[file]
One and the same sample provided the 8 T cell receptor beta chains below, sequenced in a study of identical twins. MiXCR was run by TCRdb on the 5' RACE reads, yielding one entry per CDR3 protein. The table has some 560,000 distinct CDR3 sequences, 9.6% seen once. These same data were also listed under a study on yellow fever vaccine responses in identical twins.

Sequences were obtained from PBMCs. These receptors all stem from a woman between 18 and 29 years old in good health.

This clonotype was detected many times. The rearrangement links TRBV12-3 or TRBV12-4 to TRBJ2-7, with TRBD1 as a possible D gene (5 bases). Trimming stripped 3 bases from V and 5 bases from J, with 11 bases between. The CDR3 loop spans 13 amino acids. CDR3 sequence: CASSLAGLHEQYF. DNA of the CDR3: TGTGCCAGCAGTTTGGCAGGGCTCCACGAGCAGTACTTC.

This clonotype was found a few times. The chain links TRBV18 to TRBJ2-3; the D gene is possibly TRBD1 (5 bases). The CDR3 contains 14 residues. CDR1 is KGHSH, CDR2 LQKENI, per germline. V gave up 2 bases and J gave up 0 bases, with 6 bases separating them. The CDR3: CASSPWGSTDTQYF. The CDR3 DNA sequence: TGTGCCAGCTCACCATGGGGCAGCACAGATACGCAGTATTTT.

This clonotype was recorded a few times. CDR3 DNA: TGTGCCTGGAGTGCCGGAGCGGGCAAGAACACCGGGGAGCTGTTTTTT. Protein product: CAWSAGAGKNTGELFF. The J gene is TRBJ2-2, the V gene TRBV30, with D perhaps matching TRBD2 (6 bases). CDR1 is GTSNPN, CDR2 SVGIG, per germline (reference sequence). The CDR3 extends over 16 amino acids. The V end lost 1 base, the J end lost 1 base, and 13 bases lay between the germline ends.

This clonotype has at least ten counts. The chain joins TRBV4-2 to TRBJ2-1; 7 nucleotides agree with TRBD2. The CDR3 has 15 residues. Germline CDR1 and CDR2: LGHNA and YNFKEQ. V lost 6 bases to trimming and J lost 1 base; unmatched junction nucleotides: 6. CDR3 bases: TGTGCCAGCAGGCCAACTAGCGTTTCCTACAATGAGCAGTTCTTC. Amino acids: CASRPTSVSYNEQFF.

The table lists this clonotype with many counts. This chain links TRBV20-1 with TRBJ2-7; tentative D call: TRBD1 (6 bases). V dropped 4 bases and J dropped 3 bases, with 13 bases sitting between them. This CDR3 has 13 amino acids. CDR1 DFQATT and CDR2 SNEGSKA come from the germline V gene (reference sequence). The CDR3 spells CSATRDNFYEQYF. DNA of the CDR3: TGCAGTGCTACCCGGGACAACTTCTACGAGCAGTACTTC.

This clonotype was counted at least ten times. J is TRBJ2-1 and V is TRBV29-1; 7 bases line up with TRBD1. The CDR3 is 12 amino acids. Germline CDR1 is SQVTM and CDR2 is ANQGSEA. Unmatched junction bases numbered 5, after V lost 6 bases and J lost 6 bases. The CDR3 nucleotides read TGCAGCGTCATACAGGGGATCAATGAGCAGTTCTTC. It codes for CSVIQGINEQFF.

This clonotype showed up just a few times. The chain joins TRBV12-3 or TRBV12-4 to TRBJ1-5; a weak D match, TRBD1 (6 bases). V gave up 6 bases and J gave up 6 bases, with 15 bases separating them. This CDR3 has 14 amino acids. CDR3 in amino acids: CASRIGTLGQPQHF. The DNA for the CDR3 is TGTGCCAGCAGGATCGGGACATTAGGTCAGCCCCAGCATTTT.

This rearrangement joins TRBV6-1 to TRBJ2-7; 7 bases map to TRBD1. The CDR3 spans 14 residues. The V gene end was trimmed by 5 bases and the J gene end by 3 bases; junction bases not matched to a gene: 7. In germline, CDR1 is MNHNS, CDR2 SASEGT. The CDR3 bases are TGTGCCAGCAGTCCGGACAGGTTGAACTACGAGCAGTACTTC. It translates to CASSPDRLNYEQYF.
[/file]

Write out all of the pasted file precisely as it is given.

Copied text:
One and the same sample provided the 8 T cell receptor beta chains below, sequenced in a study of identical twins. MiXCR was run by TCRdb on the 5' RACE reads, yielding one entry per CDR3 protein. The table has some 560,000 distinct CDR3 sequences, 9.6% seen once. These same data were also listed under a study on yellow fever vaccine responses in identical twins.

Sequences were obtained from PBMCs. These receptors all stem from a woman between 18 and 29 years old in good health.

This clonotype was detected many times. The rearrangement links TRBV12-3 or TRBV12-4 to TRBJ2-7, with TRBD1 as a possible D gene (5 bases). Trimming stripped 3 bases from V and 5 bases from J, with 11 bases between. The CDR3 loop spans 13 amino acids. CDR3 sequence: CASSLAGLHEQYF. DNA of the CDR3: TGTGCCAGCAGTTTGGCAGGGCTCCACGAGCAGTACTTC.

This clonotype was found a few times. The chain links TRBV18 to TRBJ2-3; the D gene is possibly TRBD1 (5 bases). The CDR3 contains 14 residues. CDR1 is KGHSH, CDR2 LQKENI, per germline. V gave up 2 bases and J gave up 0 bases, with 6 bases separating them. The CDR3: CASSPWGSTDTQYF. The CDR3 DNA sequence: TGTGCCAGCTCACCATGGGGCAGCACAGATACGCAGTATTTT.

This clonotype was recorded a few times. CDR3 DNA: TGTGCCTGGAGTGCCGGAGCGGGCAAGAACACCGGGGAGCTGTTTTTT. Protein product: CAWSAGAGKNTGELFF. The J gene is TRBJ2-2, the V gene TRBV30, with D perhaps matching TRBD2 (6 bases). CDR1 is GTSNPN, CDR2 SVGIG, per germline (reference sequence). The CDR3 extends over 16 amino acids. The V end lost 1 base, the J end lost 1 base, and 13 bases lay between the germline ends.

This clonotype has at least ten counts. The chain joins TRBV4-2 to TRBJ2-1; 7 nucleotides agree with TRBD2. The CDR3 has 15 residues. Germline CDR1 and CDR2: LGHNA and YNFKEQ. V lost 6 bases to trimming and J lost 1 base; unmatched junction nucleotides: 6. CDR3 bases: TGTGCCAGCAGGCCAACTAGCGTTTCCTACAATGAGCAGTTCTTC. Amino acids: CASRPTSVSYNEQFF.

The table lists this clonotype with many counts. This chain links TRBV20-1 with TRBJ2-7; tentative D call: TRBD1 (6 bases). V dropped 4 bases and J dropped 3 bases, with 13 bases sitting between them. This CDR3 has 13 amino acids. CDR1 DFQATT and CDR2 SNEGSKA come from the germline V gene (reference sequence). The CDR3 spells CSATRDNFYEQYF. DNA of the CDR3: TGCAGTGCTACCCGGGACAACTTCTACGAGCAGTACTTC.

This clonotype was counted at least ten times. J is TRBJ2-1 and V is TRBV29-1; 7 bases line up with TRBD1. The CDR3 is 12 amino acids. Germline CDR1 is SQVTM and CDR2 is ANQGSEA. Unmatched junction bases numbered 5, after V lost 6 bases and J lost 6 bases. The CDR3 nucleotides read TGCAGCGTCATACAGGGGATCAATGAGCAGTTCTTC. It codes for CSVIQGINEQFF.

This clonotype showed up just a few times. The chain joins TRBV12-3 or TRBV12-4 to TRBJ1-5; a weak D match, TRBD1 (6 bases). V gave up 6 bases and J gave up 6 bases, with 15 bases separating them. This CDR3 has 14 amino acids. CDR3 in amino acids: CASRIGTLGQPQHF. The DNA for the CDR3 is TGTGCCAGCAGGATCGGGACATTAGGTCAGCCCCAGCATTTT.

This rearrangement joins TRBV6-1 to TRBJ2-7; 7 bases map to TRBD1. The CDR3 spans 14 residues. The V gene end was trimmed by 5 bases and the J gene end by 3 bases; junction bases not matched to a gene: 7. In germline, CDR1 is MNHNS, CDR2 SASEGT. The CDR3 bases are TGTGCCAGCAGTCCGGACAGGTTGAACTACGAGCAGTACTTC. It translates to CASSPDRLNYEQYF.